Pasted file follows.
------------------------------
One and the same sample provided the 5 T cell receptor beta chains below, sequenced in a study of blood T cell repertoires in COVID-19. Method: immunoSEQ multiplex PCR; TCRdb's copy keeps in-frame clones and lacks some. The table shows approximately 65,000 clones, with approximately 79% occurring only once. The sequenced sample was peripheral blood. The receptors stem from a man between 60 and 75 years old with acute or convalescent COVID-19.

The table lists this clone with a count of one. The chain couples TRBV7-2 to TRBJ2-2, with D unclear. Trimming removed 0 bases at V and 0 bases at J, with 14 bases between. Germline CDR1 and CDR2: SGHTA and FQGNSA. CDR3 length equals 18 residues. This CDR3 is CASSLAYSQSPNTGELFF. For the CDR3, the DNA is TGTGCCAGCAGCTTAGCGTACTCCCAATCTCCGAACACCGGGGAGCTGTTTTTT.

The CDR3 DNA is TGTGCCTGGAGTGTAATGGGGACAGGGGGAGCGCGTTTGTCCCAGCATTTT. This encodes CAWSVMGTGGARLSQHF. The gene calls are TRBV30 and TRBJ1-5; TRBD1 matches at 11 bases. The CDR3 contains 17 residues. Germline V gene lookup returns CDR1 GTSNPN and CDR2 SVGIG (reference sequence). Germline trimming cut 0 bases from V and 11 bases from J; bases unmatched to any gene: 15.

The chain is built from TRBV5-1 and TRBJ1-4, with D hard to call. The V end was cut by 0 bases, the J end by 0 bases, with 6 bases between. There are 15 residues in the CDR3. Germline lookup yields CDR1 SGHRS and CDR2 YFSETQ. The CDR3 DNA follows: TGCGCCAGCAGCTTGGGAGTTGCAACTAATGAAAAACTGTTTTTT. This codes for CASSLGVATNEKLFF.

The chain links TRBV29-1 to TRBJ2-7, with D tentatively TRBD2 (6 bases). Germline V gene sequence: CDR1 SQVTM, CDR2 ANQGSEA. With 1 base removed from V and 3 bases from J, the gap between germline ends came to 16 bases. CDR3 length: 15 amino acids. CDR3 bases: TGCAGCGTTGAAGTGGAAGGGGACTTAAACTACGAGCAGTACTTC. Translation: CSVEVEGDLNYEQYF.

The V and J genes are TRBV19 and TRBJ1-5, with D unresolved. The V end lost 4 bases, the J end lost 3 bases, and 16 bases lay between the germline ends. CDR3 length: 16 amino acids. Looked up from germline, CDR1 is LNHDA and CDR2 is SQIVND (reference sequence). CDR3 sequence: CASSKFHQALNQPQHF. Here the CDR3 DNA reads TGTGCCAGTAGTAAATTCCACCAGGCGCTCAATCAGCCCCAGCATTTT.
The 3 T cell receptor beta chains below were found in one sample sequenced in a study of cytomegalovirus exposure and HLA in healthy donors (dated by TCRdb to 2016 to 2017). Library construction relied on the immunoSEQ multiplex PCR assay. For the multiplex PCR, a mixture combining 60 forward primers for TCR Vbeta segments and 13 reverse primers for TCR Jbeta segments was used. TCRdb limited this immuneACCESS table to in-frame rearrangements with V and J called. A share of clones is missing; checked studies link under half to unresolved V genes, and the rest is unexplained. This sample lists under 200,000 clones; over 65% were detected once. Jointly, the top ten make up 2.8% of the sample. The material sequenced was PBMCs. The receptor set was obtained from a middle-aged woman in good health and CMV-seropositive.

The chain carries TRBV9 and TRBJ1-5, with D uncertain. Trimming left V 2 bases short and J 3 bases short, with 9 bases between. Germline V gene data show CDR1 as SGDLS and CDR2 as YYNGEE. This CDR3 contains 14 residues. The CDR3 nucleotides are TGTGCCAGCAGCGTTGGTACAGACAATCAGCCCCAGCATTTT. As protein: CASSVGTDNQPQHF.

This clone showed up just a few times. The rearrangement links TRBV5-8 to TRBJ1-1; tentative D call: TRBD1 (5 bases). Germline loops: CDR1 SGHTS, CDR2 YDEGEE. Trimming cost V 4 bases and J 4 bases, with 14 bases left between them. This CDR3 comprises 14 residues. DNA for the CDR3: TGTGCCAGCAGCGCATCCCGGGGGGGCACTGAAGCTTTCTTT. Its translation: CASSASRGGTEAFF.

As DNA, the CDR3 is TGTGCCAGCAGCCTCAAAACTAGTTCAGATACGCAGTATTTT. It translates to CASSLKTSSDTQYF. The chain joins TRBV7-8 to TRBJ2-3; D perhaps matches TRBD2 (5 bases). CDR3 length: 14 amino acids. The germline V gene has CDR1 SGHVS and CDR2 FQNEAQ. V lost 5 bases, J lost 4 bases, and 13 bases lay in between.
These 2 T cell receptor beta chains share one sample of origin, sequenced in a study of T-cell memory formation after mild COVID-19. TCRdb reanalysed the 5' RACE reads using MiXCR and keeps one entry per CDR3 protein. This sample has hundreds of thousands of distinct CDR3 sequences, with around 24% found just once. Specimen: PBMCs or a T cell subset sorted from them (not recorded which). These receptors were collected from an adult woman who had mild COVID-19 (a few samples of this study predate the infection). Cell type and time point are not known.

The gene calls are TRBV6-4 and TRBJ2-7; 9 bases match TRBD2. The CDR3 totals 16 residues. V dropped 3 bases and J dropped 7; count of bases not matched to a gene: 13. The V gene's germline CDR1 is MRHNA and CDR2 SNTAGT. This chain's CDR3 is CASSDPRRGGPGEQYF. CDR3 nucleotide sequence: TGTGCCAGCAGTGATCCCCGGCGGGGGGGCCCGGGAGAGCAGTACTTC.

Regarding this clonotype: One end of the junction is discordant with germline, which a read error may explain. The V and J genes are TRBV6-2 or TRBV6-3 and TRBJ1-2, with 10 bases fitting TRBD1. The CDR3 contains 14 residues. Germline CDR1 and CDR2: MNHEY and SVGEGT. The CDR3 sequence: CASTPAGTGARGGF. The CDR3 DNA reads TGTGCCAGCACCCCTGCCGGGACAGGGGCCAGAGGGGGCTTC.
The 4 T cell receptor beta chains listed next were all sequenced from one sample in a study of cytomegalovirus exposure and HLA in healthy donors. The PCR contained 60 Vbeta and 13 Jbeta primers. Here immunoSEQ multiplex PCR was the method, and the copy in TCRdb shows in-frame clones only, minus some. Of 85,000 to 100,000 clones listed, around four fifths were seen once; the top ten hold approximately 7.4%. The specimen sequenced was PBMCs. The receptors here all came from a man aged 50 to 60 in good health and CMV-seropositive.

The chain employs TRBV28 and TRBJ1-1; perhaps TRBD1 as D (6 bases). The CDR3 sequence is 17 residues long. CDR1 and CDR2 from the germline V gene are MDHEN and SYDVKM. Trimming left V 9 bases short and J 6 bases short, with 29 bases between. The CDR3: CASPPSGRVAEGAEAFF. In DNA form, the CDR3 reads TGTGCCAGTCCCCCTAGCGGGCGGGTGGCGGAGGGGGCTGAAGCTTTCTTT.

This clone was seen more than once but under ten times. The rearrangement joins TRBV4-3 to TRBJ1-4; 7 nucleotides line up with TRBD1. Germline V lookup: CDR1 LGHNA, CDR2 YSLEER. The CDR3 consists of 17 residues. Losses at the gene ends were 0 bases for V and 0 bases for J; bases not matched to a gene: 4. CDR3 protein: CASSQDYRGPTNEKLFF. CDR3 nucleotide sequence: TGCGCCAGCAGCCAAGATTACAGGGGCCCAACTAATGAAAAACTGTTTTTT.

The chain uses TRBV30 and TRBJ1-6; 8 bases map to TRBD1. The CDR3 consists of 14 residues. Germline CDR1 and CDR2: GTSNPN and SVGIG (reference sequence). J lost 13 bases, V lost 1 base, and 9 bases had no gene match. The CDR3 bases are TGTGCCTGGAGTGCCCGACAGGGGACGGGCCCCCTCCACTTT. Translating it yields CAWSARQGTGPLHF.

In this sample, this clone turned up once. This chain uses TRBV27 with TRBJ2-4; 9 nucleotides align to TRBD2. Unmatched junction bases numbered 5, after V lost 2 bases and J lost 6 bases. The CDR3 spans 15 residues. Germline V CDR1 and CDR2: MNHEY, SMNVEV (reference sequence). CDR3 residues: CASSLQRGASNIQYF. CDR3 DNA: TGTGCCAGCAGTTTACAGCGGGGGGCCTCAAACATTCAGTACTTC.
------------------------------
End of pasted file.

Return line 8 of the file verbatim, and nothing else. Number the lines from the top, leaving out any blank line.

The chain carries TRBV9 and TRBJ1-5, with D uncertain. Trimming left V 2 bases short and J 3 bases short, with 9 bases between. Germline V gene data show CDR1 as SGDLS and CDR2 as YYNGEE. This CDR3 contains 14 residues. The CDR3 nucleotides are TGTGCCAGCAGCGTTGGTACAGACAATCAGCCCCAGCATTTT. As protein: CASSVGTDNQPQHF.